We report a broad-band continuum light source with high power, low noise and a smooth spectrum centered at 1.15 μm for ultrahigh-resolution optical coherence tomography (OCT). The continuum is generated by self-phase modulation using a compact 1.059 μm femtosecond laser pumping a novel photonic crystal fiber, which has a convex dispersion profile with no zero dispersion wavelengths. The emission spectrum is red-shifted from the pump wavelength, ranges from 800 to 1300 nm and results in a measured axial resolution of ~2.8 μm in air. We demonstrate ultrahigh-resolution OCT imaging of biological tissue using this light source. The results suggest PCF with this type of dispersion profile is advantageous for generating SC as a light source for ultrahigh-resolution OCT.
©2007 Optical Society of America
In optical coherence tomography (OCT), the axial resolution is determined by the bandwidth of the light source. Continual efforts have been made to develop light sources with sufficient intensity, low noise and broad bandwidth for real-time, ultra-high resolution OCT (UHR-OCT). A smooth Gaussian-like spectrum is desired for suppression of side-lobes. In addition, a compact, convenient device is important in the clinical setting. In order to achieve better penetration depth in opaque tissue and cover the effective responsivity of InGaAs detectors, it is reasonable to choose the wavelength range of the light source to be above 1 μm It has been shown through numerical simulation that for light sources with center wavelengths above 1.2 μm, it is difficult to achieve axial resolution better than 2 μm to 3 μm at depth in tissue due to absorption and imperfect dispersion compensation. Therefore, a broad-bandwidth light source for UHR-OCT centered between 1.1 μm and 1.2 μm could be advantageous for mitigating resolution degradation, covering the effective wavelength range of InGaAs detectors and maximizing imaging penetration depth.
Light sources based on supercontinuum (SC) generation have drawn much attention for UHR-OCT in the wavelength range above 1 μm because of their broad bandwidths[4–11]. SC is generated by pumping a highly nonlinear fiber, such as photonic crystal fiber (PCF), with femtosecond laser pulses either at around the zero dispersion wavelength (ZDW)[7, 9, 12] or in the normal dispersion area[6, 8, 10, 11] of the fiber. Pumping the fiber around a ZDW commonly used to generate SC with a very broad bandwidth. By pumping a PCF in the anomalous dispersion area with a Ti: Sapphire laser, broad band light sources centered at around 1.3 μm and 1.1 μm have been used to achieve 2.5 μm and 1.8 um axial resolution (in air) with UHR-OCT[7, 12]. Further, by using a compact fiber laser at 1 μm to pump a PCF just below the ZDW, a SC covering from 800 nm to 1300 nm was also demonstrated for UHR-OCT. However, when femotosecond laser pulses are launched near the ZDW of PCF, SC is generated by the excitation of unstable solitons. Therefore, these light sources show large spectral modulations and tend to be noisy [14, 15]. 15 dB dynamic range reduction due to noise amplification has been reported compared with SC based on self-phase modulation (SPM) . In addition, spectral filter was required for achieving desired spectral range, which reduced the output power and increase the complexity of the system[5, 12]. Therefore, SC generation in the normal dispersion area by SPM is preferred for UHR-OCT because this can achieve a smooth spectrum, low noise and high output power. However, SC based on SPM in conventional single-mode fiber generally results in a relatively narrow bandwidth and the output wavelength is limited to being around the pump wavelength. By pumping a UHNA fiber with a Nd:glass laser centered at 1.059 um, a bandwidth of 139 nm has been demonstrated. The axial resolution in the air is around 5 μm. Further extension requires higher peak power coupled into the fiber, which will increase the cost and size of the laser. Similar performance was also achieved with a Cr:fosterite fs laser and a dispersion shifted fiber. However, compact and portable Cr:fosterite lasers are not currently commercially available. Recently, we and others have reported a dual-band light source with bands centered at 800 nm and 1300 nm by pumping a PCF with two closely spaced ZDWs[17, 18]. The SC generation of this light source is mainly attributed to SPM. However, spectrum shows appreciable spectral modulations which can only be avoided when ultra short pulses (<50 fs) are employed, and resolution is limited to about 6 μm at 1300 nm band. In order to achieve even broader-band SC based on SPM, a PCF was tapered down to 40 μm diameter, resulting in a constant, large normal dispersion profile at about 800 nm. Although less than 2 μm axial resolution was demonstrated with this light source, the light was centered at 800 nm, not above 1μm. In addition, the tapered fiber is likely to be fragile and difficult to handle.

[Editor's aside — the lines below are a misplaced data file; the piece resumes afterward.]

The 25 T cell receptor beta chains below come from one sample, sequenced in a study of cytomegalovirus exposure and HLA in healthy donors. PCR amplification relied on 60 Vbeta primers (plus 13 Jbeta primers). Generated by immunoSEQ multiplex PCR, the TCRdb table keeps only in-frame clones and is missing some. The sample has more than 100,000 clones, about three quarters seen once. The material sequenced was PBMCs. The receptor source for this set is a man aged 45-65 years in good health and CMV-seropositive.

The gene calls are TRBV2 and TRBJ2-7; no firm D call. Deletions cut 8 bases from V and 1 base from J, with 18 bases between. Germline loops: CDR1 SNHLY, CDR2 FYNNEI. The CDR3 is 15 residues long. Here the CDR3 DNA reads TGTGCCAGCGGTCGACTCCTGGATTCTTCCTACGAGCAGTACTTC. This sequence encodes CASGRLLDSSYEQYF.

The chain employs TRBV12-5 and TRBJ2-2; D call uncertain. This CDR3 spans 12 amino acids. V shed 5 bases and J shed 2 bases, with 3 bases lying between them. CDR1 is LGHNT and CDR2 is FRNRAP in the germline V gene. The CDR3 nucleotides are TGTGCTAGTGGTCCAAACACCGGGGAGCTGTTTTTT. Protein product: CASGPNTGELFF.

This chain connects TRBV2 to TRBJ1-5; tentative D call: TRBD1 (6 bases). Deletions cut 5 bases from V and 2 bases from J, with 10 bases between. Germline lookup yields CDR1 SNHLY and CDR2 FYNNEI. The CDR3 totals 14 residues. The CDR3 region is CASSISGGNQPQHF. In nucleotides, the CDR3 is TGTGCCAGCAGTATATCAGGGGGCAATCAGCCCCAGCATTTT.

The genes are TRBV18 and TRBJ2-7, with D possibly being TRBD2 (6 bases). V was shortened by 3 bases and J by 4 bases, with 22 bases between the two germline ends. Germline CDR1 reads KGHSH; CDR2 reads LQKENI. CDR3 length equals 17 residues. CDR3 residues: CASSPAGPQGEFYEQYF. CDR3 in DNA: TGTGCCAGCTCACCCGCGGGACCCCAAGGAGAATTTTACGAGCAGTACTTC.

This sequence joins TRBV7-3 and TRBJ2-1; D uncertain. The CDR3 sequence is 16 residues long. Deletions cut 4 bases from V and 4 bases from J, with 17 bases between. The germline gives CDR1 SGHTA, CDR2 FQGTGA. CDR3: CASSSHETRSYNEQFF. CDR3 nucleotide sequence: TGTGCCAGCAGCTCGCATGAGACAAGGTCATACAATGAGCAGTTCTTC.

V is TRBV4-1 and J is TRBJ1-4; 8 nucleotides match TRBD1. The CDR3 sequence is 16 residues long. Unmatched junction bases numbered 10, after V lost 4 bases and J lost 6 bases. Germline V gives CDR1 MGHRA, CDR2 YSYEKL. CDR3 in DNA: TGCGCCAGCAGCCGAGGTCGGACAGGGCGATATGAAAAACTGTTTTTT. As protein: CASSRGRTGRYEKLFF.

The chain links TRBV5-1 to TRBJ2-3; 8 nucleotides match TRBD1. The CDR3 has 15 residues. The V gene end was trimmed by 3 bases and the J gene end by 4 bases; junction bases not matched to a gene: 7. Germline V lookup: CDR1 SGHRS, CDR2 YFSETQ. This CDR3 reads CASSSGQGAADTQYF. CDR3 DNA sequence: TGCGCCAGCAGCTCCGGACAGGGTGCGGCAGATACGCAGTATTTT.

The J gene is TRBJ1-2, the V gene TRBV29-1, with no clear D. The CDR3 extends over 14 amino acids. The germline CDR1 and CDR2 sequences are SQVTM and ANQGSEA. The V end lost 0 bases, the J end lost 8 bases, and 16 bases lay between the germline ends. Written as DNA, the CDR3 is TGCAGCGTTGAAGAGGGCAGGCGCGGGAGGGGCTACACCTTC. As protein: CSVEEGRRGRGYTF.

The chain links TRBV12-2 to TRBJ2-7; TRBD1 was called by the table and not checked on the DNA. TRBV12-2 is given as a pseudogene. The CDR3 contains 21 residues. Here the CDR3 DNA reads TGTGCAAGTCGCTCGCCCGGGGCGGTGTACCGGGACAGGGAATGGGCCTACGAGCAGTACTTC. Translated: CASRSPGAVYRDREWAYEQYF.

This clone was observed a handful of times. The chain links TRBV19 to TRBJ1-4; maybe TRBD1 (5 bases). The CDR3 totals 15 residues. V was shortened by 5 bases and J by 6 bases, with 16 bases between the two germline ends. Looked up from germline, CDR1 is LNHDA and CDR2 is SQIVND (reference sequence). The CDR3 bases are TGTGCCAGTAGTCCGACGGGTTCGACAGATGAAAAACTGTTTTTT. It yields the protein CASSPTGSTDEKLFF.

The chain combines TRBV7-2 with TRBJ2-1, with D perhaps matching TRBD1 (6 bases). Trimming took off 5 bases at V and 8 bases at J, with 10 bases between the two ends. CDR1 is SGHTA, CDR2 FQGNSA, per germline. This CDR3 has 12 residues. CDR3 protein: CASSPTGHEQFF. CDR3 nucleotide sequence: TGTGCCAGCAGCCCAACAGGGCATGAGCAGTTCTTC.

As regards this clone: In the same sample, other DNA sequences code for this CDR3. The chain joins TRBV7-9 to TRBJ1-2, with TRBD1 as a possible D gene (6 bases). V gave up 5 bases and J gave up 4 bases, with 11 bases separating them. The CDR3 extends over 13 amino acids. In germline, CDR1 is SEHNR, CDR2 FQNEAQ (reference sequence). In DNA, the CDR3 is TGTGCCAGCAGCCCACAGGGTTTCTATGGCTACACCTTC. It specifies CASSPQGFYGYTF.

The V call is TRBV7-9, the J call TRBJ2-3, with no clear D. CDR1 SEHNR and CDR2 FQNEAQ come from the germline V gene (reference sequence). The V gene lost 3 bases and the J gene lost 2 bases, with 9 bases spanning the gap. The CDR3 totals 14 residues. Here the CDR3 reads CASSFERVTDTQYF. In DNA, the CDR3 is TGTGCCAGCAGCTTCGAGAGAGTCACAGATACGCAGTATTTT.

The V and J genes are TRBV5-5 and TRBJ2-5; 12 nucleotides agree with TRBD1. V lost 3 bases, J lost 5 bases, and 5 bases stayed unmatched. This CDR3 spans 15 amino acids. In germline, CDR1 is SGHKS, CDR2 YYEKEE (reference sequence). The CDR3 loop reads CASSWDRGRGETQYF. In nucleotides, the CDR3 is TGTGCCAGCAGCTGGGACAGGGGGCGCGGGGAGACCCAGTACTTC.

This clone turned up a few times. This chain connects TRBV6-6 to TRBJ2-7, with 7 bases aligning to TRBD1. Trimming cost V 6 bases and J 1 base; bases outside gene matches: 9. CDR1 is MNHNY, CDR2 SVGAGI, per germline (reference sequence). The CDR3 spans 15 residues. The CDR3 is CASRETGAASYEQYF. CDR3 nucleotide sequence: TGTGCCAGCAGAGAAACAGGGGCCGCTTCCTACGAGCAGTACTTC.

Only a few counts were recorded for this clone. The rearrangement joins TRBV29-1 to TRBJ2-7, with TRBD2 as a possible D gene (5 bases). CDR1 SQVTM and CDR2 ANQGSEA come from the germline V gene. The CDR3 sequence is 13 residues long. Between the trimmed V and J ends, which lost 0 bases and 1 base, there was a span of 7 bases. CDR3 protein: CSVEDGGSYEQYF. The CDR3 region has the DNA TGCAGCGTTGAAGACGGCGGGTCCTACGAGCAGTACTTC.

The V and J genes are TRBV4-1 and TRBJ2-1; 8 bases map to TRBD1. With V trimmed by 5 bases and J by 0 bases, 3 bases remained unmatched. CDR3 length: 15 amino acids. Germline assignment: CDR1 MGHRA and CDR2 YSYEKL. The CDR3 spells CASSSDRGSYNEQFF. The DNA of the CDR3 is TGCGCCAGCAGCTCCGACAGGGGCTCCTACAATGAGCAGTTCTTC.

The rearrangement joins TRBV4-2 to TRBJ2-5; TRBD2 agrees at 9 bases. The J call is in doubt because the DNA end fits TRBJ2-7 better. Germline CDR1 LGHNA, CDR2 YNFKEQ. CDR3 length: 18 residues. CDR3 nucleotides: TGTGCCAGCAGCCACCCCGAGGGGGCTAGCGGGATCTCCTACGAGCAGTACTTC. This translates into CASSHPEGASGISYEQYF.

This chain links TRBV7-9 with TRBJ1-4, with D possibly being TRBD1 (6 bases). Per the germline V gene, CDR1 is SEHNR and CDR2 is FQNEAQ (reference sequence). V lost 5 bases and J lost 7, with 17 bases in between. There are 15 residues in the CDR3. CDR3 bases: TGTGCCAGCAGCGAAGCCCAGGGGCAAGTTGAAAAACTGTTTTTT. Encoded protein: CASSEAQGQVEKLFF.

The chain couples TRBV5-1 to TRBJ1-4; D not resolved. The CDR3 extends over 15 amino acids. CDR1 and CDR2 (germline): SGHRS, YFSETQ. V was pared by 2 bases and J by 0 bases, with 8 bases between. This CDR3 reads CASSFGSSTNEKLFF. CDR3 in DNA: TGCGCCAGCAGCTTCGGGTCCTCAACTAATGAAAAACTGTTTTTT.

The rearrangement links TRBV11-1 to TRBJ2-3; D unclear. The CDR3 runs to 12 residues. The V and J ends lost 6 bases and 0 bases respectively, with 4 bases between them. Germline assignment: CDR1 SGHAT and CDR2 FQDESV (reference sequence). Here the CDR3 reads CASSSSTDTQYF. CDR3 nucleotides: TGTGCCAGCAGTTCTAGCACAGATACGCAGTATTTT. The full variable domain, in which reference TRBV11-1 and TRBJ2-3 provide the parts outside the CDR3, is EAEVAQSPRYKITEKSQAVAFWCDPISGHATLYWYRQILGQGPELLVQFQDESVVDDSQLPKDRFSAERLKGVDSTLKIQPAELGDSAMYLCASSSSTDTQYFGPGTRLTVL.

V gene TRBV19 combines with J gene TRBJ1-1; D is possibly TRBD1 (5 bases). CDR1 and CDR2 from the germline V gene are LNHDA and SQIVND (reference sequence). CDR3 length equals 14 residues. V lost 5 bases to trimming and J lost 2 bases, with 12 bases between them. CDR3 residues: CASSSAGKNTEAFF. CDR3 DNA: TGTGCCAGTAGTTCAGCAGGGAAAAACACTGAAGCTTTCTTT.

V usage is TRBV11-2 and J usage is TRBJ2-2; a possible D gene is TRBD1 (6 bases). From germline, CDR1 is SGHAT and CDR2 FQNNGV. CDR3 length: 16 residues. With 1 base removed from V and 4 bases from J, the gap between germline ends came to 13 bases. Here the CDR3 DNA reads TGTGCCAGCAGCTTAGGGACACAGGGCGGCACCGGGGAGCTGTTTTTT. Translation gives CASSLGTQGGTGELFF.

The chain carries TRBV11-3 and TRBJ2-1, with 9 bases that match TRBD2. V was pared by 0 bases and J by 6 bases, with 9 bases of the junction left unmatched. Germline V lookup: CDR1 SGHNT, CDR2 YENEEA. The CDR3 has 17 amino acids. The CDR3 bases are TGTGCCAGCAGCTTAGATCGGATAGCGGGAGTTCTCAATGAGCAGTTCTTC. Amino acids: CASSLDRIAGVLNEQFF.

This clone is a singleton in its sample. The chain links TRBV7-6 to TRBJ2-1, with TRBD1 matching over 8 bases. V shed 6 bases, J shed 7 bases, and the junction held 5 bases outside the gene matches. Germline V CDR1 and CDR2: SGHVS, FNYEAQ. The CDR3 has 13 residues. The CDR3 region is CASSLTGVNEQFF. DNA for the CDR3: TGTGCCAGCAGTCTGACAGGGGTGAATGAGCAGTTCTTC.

In this work, we demonstrate a new SC light source centered at 1.15 μm by pumping a novel PCF with a commercial compact femtosecond laser at 1.059 μm. The SC is attibutable to SPM, so the spectrum is smooth and Gaussian-like with very low side-lobes, and low noise because there is no noise amplification. Also, because of the unique dispersion profile of this PCF, the SC is extremely broad, resulting in a clean, narrow point spread function (PSF) of only 2.8 μm width (in air). Moreover, the center wavelength of SC is shifted from the pump wavelength of 1.059 μm to 1.15 μm, which is desirable, as described above. This PCF transfers most of the power of the pump laser to a very broad band in the desired wavelength range but still maintains the benefits of SC generation by SPM and has sufficient power for real-time UHR-OCT.